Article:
Add to Cart failed.
Add to Wish List failed.
Remove from wishlist failed.
Adding to library failed
Follow podcast failed
Unfollow podcast failed
Buy for $8.72
Born in 1857 in Poland, Joseph Conrad became a British citizen just before he turned 30. In the intervening years he lost both parents, becoming an orphan at 11, being thereafter raised by an uncle, who let the boy go to Marseille at age 16, where he began to work on merchant ships - which at times included stints of gun running and the intrigue of political conspiracy. At age 36 his life turned from one of ships to one of literary pursuit.
Conrad brought to English literature both a fresh layer of style and a deeper examination of the human psyche in a wealth of works. He wrote many novels, which are correctly regarded today as some of the finest in English literature. Among their canon are Lord Jim, Nostromo, The Shadow Line, and of course Heart Of Darkness. In this audiobook we dwell among his numerous short stories and the heart of Joseph Conrad. These stories are read for you by Richard Mitchley.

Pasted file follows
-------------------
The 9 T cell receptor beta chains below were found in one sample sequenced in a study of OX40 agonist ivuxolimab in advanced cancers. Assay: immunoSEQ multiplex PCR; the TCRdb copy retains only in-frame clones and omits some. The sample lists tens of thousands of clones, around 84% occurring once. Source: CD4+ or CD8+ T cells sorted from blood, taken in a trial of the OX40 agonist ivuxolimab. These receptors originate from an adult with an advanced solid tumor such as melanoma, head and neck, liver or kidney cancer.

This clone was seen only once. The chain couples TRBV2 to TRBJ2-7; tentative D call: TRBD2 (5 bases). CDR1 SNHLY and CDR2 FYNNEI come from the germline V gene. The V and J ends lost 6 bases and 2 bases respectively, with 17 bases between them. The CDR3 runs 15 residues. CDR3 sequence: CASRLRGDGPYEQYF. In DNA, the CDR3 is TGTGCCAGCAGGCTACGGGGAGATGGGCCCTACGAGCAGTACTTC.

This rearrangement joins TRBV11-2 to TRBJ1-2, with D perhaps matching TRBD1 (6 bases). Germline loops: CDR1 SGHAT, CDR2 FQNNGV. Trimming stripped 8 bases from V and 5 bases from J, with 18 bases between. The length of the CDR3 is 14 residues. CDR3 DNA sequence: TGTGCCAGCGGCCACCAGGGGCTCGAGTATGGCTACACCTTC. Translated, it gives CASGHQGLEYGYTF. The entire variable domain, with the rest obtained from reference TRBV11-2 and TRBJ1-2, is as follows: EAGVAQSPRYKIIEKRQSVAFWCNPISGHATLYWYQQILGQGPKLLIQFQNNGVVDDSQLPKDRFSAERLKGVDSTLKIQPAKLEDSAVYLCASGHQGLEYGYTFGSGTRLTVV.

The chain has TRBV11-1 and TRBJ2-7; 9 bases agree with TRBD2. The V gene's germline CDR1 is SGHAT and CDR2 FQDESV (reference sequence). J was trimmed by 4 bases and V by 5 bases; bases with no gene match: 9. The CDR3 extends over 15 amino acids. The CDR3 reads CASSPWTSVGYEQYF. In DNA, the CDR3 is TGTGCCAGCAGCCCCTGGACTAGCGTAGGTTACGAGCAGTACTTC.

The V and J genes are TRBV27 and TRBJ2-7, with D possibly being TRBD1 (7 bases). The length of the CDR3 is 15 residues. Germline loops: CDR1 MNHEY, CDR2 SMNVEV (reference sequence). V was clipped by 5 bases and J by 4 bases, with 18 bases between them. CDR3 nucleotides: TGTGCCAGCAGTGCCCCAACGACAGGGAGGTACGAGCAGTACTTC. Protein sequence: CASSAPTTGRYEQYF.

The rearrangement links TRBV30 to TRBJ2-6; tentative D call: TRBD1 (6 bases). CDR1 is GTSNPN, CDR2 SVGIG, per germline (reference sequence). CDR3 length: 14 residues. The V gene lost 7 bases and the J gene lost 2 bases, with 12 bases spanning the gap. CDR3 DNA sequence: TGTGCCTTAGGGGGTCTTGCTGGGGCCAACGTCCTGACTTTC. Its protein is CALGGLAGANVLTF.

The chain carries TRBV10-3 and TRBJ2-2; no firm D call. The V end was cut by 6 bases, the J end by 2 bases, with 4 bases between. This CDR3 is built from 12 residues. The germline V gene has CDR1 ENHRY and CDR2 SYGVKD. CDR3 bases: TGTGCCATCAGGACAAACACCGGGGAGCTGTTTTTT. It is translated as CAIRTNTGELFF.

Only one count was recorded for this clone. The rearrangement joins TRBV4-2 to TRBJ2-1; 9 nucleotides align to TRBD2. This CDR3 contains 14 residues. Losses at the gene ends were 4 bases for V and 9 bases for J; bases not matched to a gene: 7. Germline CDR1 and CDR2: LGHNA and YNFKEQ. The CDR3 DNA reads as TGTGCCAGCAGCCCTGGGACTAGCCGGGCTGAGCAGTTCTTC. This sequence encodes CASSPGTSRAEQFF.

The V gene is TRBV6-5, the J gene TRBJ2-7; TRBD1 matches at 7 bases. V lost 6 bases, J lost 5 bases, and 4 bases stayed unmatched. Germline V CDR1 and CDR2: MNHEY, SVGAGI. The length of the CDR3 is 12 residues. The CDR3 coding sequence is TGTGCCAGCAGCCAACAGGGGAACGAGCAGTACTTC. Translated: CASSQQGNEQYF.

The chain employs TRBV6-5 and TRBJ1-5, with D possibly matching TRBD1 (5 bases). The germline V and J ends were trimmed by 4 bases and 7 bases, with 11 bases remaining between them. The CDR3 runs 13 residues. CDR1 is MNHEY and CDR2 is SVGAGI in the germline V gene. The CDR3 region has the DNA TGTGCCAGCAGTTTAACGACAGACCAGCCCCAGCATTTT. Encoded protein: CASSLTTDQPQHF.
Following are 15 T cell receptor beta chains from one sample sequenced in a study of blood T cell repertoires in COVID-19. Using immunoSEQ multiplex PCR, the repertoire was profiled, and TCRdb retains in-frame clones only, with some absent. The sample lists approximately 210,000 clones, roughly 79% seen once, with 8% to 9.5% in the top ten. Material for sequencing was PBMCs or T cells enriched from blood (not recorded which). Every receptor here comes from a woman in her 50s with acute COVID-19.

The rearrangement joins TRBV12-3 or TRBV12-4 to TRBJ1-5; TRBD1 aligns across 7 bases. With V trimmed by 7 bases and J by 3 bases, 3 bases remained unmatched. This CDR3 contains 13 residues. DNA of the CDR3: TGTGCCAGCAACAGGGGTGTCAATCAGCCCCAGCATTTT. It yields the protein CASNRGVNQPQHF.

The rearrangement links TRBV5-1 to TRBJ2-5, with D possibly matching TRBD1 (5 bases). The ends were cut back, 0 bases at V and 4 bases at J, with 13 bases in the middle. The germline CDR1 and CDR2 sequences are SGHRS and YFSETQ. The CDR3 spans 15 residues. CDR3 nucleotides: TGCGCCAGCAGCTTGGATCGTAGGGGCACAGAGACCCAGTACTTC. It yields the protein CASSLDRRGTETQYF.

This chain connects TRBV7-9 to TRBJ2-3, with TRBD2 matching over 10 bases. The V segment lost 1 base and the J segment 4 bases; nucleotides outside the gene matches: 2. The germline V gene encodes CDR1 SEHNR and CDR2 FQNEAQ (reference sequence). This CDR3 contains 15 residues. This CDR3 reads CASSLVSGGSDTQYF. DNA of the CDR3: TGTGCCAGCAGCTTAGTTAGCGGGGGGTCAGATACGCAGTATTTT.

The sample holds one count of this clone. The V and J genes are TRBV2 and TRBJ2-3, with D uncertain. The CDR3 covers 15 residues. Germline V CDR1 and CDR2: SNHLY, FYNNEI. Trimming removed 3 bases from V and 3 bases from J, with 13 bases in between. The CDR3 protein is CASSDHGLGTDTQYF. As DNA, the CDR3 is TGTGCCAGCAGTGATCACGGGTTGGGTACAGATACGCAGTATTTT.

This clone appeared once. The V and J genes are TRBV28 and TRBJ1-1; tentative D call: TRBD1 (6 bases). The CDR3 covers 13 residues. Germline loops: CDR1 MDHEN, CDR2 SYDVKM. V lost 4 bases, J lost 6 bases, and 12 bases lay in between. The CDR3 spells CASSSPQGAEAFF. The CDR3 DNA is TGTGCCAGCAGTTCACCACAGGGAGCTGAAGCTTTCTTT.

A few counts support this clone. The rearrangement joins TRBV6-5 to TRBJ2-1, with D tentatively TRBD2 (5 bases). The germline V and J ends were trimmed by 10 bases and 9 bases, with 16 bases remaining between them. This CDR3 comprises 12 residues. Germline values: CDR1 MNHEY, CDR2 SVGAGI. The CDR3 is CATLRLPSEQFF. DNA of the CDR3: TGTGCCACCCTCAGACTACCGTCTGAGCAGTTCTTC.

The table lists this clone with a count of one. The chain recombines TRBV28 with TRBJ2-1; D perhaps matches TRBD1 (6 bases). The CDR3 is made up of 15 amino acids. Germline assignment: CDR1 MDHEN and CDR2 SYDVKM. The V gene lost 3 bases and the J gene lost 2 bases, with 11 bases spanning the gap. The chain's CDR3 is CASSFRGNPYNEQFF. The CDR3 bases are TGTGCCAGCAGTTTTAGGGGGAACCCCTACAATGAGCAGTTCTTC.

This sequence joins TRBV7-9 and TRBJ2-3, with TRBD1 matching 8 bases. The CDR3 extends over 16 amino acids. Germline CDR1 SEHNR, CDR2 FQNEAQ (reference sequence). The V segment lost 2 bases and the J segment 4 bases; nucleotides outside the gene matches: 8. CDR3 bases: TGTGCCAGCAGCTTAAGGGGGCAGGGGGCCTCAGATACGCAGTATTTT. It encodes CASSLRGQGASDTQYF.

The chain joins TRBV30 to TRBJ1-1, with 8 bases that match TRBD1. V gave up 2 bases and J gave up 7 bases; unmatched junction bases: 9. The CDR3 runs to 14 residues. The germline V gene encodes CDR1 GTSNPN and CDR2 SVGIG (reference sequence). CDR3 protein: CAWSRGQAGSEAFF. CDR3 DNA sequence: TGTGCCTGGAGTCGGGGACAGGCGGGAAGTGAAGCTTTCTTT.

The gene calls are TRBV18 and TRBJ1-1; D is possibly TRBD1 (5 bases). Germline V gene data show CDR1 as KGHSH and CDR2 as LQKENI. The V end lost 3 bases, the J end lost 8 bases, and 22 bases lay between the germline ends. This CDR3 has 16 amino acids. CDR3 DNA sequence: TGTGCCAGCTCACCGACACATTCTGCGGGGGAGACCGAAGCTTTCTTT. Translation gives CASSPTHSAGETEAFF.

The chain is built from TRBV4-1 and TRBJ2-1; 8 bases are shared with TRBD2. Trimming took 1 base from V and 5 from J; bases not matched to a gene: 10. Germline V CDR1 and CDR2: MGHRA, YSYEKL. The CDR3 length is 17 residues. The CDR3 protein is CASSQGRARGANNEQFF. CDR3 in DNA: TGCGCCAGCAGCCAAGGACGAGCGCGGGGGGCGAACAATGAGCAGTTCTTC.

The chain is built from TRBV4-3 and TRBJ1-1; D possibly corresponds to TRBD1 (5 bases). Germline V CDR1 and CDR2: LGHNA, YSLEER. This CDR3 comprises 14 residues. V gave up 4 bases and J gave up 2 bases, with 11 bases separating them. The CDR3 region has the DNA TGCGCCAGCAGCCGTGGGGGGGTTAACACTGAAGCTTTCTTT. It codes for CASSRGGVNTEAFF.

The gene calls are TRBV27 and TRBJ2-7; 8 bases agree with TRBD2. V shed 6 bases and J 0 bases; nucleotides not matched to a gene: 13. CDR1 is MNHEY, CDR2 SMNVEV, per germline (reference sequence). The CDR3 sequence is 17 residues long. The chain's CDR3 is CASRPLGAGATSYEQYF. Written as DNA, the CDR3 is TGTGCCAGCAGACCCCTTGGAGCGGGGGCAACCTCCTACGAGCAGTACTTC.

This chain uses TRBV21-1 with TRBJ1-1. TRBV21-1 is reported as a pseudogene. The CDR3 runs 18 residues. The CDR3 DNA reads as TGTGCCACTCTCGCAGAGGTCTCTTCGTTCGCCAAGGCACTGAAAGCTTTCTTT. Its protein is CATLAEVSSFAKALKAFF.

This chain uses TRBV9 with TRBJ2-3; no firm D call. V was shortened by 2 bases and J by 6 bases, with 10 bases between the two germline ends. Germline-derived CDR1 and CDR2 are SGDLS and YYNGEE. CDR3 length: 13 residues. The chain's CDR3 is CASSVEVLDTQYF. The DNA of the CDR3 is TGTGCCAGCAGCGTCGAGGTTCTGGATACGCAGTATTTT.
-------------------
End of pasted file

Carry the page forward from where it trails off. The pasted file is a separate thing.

What listeners say about Joseph Conrad: The Short StoriesAverage Customer Ratings
Reviews - Please select the tabs below to change the source of reviews.
- Adeliese Baumann
Sailors and anarchists
There is no list of stories on the description, so I hope this helps. Here we have:
THE BRUTE (1906) "Strange are the instruments of providence," Conrad says, as he relates the story of a very odd ship.
THE LAGOON (1897) While traveling through a rainforest, a man must stop for the night. There he hears a story of filial deception and betrayal.
YOUTH (1898) Veteran sailors sit drinking as Marlow looks back to a time a couple of decades earlier when he was a second mate on a ship called the Judea.
THE INFORMER (1906) Our narrator is introduced to "Mr X" through a friend in Paris. While Mr. X espouses anarchist ideals, he is nonetheless steeped to the bone in self-indulgent luxury. He shows his host how the two seemingly contradictory things can dovetail quite neatly when the circumstances are right.
Richard Mitchley is a pleasant narrator of British stories. (He's very good on the trio of Bram Stoker stories, too).
As ever, one wonders at Conrad's skill both at telling a compelling tale and in writing in what was his third language (after Polish and French).
26 people found this helpful